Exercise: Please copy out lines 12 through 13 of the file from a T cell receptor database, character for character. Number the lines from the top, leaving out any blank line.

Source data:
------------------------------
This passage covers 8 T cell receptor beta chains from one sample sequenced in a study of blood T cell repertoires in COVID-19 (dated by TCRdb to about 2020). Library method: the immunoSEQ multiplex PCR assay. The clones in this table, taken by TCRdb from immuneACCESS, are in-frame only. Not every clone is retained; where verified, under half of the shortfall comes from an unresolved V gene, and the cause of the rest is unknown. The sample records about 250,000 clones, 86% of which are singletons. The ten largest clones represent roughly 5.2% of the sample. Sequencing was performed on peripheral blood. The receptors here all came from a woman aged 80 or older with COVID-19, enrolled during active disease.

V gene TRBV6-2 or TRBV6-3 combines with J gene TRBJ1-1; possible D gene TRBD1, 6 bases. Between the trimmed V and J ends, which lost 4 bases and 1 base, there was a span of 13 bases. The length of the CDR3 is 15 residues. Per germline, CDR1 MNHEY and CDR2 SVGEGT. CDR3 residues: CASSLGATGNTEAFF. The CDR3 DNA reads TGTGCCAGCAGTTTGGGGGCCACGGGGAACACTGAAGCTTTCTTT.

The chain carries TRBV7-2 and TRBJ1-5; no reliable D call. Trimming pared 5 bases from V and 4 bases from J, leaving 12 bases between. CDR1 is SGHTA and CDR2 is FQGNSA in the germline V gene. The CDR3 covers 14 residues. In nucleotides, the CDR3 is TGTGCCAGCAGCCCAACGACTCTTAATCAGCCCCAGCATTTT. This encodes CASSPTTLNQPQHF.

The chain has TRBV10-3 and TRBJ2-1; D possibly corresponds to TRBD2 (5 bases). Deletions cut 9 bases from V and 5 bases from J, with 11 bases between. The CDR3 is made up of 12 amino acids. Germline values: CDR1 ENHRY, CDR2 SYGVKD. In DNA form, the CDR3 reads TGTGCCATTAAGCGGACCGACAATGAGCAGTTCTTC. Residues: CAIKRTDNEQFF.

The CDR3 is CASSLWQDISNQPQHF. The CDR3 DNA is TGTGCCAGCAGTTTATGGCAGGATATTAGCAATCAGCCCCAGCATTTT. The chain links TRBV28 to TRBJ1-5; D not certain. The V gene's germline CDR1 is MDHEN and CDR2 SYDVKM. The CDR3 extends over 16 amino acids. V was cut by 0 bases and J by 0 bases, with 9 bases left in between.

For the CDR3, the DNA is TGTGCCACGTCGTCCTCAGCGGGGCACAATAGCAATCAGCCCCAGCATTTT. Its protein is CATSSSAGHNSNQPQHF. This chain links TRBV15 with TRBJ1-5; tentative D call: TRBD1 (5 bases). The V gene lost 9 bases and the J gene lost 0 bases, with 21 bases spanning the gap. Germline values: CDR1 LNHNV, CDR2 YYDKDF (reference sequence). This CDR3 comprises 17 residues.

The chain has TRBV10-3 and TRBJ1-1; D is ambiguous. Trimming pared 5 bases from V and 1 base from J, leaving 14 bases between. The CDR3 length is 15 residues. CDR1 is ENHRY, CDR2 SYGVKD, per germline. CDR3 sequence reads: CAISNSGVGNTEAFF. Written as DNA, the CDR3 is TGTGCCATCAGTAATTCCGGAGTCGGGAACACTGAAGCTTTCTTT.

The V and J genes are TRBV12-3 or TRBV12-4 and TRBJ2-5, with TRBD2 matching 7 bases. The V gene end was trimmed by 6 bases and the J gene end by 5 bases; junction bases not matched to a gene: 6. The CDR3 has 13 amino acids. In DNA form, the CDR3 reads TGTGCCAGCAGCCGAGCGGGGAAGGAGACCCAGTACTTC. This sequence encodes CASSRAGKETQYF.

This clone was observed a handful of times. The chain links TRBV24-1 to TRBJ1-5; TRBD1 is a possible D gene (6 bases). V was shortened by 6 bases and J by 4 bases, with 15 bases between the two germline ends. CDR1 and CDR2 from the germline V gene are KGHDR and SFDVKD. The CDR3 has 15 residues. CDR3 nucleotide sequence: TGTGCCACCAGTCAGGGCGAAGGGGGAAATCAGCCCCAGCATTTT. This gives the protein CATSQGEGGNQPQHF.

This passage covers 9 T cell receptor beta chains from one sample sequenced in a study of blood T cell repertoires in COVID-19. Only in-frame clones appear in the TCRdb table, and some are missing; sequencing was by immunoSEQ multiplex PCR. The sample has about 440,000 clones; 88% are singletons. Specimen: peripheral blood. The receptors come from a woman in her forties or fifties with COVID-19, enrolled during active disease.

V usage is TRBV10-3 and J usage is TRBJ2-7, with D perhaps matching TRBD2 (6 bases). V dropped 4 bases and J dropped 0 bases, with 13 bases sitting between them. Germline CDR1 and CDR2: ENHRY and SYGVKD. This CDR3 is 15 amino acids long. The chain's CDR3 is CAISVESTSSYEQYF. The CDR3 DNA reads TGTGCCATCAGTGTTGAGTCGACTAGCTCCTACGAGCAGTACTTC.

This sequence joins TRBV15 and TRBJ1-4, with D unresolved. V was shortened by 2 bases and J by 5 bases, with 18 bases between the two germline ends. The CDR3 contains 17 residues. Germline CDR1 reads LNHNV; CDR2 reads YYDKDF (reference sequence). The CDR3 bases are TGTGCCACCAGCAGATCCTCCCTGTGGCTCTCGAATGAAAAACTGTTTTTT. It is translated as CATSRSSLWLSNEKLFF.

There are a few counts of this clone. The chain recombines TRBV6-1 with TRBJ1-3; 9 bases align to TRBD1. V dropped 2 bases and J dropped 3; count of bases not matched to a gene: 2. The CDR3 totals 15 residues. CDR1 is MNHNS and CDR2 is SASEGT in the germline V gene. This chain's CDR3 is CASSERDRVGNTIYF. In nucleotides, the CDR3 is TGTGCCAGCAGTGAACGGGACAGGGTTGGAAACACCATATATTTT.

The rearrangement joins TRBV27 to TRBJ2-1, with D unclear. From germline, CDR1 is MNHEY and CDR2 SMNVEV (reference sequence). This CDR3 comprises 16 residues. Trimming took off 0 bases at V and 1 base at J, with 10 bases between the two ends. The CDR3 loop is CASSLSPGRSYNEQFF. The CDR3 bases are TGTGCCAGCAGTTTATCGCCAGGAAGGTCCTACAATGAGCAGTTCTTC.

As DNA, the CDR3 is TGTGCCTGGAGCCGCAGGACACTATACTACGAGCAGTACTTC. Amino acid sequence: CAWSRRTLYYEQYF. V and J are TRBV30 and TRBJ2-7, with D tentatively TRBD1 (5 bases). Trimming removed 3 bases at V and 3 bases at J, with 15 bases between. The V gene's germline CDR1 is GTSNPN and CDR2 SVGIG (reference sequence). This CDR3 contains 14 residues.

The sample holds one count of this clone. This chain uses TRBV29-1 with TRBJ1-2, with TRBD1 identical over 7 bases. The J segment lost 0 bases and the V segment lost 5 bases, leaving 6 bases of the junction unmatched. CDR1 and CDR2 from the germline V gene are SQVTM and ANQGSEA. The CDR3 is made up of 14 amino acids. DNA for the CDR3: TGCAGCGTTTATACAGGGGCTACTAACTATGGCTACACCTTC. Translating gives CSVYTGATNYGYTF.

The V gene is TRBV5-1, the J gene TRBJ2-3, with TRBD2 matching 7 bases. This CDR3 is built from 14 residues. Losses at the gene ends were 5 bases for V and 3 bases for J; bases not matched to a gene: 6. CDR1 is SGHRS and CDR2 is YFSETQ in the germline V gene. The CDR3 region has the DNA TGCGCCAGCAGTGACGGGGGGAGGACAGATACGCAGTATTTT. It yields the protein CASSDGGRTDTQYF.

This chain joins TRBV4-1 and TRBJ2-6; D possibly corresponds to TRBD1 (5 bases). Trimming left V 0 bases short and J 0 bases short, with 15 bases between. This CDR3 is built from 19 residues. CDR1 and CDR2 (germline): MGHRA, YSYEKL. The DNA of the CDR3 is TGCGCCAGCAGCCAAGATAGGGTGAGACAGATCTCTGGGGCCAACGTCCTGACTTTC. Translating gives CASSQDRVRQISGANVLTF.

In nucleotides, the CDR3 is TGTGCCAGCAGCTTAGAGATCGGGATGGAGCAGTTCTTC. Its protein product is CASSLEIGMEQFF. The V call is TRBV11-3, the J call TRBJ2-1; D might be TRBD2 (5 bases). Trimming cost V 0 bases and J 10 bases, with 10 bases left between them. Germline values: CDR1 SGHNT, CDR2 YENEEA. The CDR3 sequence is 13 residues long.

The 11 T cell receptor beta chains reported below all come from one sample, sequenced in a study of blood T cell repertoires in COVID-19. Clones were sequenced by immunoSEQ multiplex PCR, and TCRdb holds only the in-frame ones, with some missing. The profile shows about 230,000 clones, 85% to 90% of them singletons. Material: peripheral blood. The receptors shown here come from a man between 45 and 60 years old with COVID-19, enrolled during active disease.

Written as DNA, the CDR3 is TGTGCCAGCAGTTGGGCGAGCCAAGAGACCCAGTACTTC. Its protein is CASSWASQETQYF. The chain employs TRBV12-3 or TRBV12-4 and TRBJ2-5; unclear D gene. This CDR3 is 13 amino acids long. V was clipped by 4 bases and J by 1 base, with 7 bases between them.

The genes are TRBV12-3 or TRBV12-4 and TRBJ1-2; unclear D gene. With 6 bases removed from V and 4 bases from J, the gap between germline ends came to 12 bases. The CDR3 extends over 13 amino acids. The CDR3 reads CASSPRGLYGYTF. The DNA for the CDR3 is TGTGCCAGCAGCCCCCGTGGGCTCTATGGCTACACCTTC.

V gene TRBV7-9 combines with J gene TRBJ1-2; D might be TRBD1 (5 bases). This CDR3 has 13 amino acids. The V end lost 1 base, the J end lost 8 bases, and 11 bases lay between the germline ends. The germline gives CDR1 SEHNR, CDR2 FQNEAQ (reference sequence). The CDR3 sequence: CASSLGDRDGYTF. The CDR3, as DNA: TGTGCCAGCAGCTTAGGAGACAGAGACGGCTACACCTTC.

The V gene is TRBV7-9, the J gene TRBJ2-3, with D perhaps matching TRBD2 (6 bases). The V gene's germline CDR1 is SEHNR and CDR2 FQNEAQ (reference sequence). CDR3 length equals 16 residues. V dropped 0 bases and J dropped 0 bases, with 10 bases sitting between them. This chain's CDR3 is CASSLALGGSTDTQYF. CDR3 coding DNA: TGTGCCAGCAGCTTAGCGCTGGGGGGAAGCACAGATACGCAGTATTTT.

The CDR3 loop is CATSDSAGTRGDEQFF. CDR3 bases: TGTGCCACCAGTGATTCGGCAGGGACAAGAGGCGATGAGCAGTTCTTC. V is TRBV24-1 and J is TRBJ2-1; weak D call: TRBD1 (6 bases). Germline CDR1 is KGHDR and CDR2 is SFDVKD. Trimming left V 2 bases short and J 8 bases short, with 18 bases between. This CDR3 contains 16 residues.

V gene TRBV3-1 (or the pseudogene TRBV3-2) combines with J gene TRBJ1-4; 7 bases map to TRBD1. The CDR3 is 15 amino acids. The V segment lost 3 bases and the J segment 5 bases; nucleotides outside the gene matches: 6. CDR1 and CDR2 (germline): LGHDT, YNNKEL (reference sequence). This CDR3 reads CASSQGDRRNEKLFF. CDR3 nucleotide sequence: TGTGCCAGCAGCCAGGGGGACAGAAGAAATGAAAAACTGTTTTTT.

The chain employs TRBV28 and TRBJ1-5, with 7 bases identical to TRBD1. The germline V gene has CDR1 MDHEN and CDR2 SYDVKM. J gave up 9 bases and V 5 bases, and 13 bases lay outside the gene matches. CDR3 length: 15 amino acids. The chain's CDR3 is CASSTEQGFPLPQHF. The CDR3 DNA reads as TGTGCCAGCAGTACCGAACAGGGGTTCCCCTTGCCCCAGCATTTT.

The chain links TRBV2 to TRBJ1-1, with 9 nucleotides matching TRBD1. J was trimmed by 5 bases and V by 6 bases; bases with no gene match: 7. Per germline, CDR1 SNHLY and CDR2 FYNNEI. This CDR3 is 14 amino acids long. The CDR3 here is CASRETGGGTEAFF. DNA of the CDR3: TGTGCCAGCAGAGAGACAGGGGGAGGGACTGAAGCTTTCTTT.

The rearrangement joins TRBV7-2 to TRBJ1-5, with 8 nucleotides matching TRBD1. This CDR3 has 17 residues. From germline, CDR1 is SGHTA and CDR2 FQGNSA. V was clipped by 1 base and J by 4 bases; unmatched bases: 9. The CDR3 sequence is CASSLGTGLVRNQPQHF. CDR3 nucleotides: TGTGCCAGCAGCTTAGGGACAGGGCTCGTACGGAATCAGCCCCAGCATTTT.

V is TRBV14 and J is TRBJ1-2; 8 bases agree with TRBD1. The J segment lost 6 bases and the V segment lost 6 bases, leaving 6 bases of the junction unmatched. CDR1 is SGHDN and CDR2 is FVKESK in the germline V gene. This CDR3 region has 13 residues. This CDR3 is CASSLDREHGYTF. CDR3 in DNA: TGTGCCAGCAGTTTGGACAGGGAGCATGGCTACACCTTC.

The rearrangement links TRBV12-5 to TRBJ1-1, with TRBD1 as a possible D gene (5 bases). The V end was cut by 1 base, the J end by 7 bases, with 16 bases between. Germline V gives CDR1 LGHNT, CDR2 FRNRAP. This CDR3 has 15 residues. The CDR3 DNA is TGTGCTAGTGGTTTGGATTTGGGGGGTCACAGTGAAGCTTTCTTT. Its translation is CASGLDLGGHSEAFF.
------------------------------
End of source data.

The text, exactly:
This sequence joins TRBV15 and TRBJ1-4, with D unresolved. V was shortened by 2 bases and J by 5 bases, with 18 bases between the two germline ends. The CDR3 contains 17 residues. Germline CDR1 reads LNHNV; CDR2 reads YYDKDF (reference sequence). The CDR3 bases are TGTGCCACCAGCAGATCCTCCCTGTGGCTCTCGAATGAAAAACTGTTTTTT. It is translated as CATSRSSLWLSNEKLFF.

There are a few counts of this clone. The chain recombines TRBV6-1 with TRBJ1-3; 9 bases align to TRBD1. V dropped 2 bases and J dropped 3; count of bases not matched to a gene: 2. The CDR3 totals 15 residues. CDR1 is MNHNS and CDR2 is SASEGT in the germline V gene. This chain's CDR3 is CASSERDRVGNTIYF. In nucleotides, the CDR3 is TGTGCCAGCAGTGAACGGGACAGGGTTGGAAACACCATATATTTT.